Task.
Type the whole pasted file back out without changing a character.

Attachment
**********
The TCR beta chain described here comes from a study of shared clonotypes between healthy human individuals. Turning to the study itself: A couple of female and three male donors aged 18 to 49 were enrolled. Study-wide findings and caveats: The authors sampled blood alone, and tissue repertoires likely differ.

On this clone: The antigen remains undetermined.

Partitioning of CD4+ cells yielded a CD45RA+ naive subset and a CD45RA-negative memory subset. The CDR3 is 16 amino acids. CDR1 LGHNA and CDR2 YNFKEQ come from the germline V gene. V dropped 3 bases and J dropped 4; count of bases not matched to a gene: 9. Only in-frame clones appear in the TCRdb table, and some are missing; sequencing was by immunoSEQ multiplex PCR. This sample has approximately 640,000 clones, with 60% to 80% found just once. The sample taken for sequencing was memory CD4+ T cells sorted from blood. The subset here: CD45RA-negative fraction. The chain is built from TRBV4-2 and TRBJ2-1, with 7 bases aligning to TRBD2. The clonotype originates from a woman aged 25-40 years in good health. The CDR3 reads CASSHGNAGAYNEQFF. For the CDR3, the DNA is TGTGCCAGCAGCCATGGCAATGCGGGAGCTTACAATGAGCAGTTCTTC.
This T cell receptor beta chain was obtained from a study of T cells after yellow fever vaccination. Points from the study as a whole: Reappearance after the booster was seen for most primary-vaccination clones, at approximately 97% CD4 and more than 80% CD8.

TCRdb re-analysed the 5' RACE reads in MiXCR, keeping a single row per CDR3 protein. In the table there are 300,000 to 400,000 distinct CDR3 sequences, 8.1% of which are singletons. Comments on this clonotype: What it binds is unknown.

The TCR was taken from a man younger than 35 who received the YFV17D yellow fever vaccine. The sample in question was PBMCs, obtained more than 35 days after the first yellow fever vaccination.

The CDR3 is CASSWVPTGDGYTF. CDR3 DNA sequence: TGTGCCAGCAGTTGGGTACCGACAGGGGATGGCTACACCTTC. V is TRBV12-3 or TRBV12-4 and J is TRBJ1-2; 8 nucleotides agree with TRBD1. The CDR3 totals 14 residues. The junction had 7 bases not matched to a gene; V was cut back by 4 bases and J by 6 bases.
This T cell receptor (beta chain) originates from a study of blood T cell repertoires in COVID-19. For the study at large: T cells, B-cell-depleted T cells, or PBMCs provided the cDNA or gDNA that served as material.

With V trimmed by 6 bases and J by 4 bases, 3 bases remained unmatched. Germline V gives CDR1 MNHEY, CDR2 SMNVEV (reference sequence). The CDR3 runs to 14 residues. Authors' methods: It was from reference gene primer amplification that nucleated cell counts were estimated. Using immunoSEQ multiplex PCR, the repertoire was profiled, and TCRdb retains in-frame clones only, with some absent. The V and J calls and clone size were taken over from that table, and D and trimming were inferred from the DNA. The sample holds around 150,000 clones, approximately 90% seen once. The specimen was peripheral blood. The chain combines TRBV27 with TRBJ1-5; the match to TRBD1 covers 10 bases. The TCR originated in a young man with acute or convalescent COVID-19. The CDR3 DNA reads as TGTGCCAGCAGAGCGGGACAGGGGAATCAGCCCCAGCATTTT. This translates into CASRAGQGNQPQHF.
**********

The TCR beta chain described here comes from a study of shared clonotypes between healthy human individuals. Turning to the study itself: A couple of female and three male donors aged 18 to 49 were enrolled. Study-wide findings and caveats: The authors sampled blood alone, and tissue repertoires likely differ.

On this clone: The antigen remains undetermined.

Partitioning of CD4+ cells yielded a CD45RA+ naive subset and a CD45RA-negative memory subset. The CDR3 is 16 amino acids. CDR1 LGHNA and CDR2 YNFKEQ come from the germline V gene. V dropped 3 bases and J dropped 4; count of bases not matched to a gene: 9. Only in-frame clones appear in the TCRdb table, and some are missing; sequencing was by immunoSEQ multiplex PCR. This sample has approximately 640,000 clones, with 60% to 80% found just once. The sample taken for sequencing was memory CD4+ T cells sorted from blood. The subset here: CD45RA-negative fraction. The chain is built from TRBV4-2 and TRBJ2-1, with 7 bases aligning to TRBD2. The clonotype originates from a woman aged 25-40 years in good health. The CDR3 reads CASSHGNAGAYNEQFF. For the CDR3, the DNA is TGTGCCAGCAGCCATGGCAATGCGGGAGCTTACAATGAGCAGTTCTTC.
This T cell receptor beta chain was obtained from a study of T cells after yellow fever vaccination. Points from the study as a whole: Reappearance after the booster was seen for most primary-vaccination clones, at approximately 97% CD4 and more than 80% CD8.

TCRdb re-analysed the 5' RACE reads in MiXCR, keeping a single row per CDR3 protein. In the table there are 300,000 to 400,000 distinct CDR3 sequences, 8.1% of which are singletons. Comments on this clonotype: What it binds is unknown.

The TCR was taken from a man younger than 35 who received the YFV17D yellow fever vaccine. The sample in question was PBMCs, obtained more than 35 days after the first yellow fever vaccination.

The CDR3 is CASSWVPTGDGYTF. CDR3 DNA sequence: TGTGCCAGCAGTTGGGTACCGACAGGGGATGGCTACACCTTC. V is TRBV12-3 or TRBV12-4 and J is TRBJ1-2; 8 nucleotides agree with TRBD1. The CDR3 totals 14 residues. The junction had 7 bases not matched to a gene; V was cut back by 4 bases and J by 6 bases.
This T cell receptor (beta chain) originates from a study of blood T cell repertoires in COVID-19. For the study at large: T cells, B-cell-depleted T cells, or PBMCs provided the cDNA or gDNA that served as material.

With V trimmed by 6 bases and J by 4 bases, 3 bases remained unmatched. Germline V gives CDR1 MNHEY, CDR2 SMNVEV (reference sequence). The CDR3 runs to 14 residues. Authors' methods: It was from reference gene primer amplification that nucleated cell counts were estimated. Using immunoSEQ multiplex PCR, the repertoire was profiled, and TCRdb retains in-frame clones only, with some absent. The V and J calls and clone size were taken over from that table, and D and trimming were inferred from the DNA. The sample holds around 150,000 clones, approximately 90% seen once. The specimen was peripheral blood. The chain combines TRBV27 with TRBJ1-5; the match to TRBD1 covers 10 bases. The TCR originated in a young man with acute or convalescent COVID-19. The CDR3 DNA reads as TGTGCCAGCAGAGCGGGACAGGGGAATCAGCCCCAGCATTTT. This translates into CASRAGQGNQPQHF.